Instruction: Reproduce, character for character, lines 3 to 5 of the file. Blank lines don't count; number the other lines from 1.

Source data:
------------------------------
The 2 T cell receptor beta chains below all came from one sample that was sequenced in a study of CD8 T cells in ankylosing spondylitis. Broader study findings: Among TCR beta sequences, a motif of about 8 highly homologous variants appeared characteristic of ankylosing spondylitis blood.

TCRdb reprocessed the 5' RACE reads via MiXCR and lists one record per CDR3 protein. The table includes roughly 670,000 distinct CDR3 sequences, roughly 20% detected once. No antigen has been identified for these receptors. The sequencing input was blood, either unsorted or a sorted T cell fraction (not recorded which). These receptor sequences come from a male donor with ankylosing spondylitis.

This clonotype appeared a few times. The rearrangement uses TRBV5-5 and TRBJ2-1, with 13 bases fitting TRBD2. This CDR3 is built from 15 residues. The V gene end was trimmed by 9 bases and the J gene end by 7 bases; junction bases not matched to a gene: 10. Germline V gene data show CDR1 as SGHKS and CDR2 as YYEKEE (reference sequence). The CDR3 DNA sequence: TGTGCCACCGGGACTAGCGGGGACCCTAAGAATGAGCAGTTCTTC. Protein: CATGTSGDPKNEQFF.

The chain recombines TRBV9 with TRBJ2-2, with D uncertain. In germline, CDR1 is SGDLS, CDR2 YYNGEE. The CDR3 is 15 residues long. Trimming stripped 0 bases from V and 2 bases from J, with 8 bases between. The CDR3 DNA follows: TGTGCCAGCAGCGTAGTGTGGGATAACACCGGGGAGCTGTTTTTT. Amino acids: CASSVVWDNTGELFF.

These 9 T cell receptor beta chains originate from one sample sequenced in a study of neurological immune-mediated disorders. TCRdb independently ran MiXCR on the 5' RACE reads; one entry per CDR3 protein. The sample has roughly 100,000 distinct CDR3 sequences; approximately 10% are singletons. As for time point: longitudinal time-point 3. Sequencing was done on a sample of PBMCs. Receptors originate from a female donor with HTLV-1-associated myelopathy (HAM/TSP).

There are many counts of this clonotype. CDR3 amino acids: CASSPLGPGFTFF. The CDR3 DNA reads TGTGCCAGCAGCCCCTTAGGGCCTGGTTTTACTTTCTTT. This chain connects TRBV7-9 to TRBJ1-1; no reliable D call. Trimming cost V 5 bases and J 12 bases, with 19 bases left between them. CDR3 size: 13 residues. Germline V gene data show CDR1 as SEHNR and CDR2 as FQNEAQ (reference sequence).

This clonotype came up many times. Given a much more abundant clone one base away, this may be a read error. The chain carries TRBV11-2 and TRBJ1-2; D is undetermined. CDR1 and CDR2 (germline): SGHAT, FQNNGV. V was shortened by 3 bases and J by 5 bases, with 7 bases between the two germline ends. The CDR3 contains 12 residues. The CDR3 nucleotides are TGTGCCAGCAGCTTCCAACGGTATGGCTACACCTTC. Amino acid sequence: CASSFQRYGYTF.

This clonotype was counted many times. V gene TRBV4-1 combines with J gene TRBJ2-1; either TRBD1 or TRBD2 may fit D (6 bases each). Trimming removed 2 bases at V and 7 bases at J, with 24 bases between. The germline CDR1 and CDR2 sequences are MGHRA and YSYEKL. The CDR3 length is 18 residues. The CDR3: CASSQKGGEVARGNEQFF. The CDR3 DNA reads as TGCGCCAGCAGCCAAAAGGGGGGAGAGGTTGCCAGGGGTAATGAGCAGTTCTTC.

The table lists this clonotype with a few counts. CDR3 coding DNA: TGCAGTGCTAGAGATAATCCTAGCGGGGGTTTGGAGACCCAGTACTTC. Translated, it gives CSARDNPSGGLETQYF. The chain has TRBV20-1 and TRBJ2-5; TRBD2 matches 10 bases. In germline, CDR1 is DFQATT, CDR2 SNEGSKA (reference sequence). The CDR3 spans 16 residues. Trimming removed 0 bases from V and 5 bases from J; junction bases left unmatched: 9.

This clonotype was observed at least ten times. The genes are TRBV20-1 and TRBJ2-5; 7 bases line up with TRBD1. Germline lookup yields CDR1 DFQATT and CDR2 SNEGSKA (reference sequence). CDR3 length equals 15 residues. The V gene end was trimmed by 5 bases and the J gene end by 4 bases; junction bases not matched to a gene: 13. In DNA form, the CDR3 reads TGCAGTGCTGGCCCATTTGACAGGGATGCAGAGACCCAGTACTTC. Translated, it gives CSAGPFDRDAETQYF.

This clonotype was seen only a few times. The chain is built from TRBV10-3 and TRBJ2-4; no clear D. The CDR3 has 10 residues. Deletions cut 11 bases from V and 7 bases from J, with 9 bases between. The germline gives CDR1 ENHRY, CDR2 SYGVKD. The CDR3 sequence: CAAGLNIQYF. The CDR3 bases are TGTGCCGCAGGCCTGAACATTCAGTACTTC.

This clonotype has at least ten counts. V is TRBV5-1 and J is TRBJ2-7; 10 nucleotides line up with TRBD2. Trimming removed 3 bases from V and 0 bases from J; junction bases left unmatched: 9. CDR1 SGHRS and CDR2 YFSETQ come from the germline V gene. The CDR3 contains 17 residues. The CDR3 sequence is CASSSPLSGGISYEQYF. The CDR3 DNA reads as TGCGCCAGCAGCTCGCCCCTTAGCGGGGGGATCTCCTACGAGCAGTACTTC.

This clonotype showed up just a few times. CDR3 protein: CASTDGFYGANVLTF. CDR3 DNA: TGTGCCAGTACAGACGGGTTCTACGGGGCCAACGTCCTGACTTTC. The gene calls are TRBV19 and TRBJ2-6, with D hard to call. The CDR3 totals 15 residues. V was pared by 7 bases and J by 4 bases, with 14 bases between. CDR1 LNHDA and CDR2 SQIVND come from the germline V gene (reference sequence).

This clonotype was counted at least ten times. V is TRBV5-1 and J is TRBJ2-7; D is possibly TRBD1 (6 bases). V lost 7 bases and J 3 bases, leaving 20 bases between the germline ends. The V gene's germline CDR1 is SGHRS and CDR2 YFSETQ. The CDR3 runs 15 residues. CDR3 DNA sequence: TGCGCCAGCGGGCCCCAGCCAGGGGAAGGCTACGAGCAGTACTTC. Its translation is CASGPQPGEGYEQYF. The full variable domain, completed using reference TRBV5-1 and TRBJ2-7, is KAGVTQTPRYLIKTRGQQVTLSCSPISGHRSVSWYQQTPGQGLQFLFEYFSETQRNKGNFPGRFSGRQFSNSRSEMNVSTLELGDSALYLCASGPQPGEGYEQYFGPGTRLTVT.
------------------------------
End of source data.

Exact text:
This clonotype appeared a few times. The rearrangement uses TRBV5-5 and TRBJ2-1, with 13 bases fitting TRBD2. This CDR3 is built from 15 residues. The V gene end was trimmed by 9 bases and the J gene end by 7 bases; junction bases not matched to a gene: 10. Germline V gene data show CDR1 as SGHKS and CDR2 as YYEKEE (reference sequence). The CDR3 DNA sequence: TGTGCCACCGGGACTAGCGGGGACCCTAAGAATGAGCAGTTCTTC. Protein: CATGTSGDPKNEQFF.

The chain recombines TRBV9 with TRBJ2-2, with D uncertain. In germline, CDR1 is SGDLS, CDR2 YYNGEE. The CDR3 is 15 residues long. Trimming stripped 0 bases from V and 2 bases from J, with 8 bases between. The CDR3 DNA follows: TGTGCCAGCAGCGTAGTGTGGGATAACACCGGGGAGCTGTTTTTT. Amino acids: CASSVVWDNTGELFF.

These 9 T cell receptor beta chains originate from one sample sequenced in a study of neurological immune-mediated disorders. TCRdb independently ran MiXCR on the 5' RACE reads; one entry per CDR3 protein. The sample has roughly 100,000 distinct CDR3 sequences; approximately 10% are singletons. As for time point: longitudinal time-point 3. Sequencing was done on a sample of PBMCs. Receptors originate from a female donor with HTLV-1-associated myelopathy (HAM/TSP).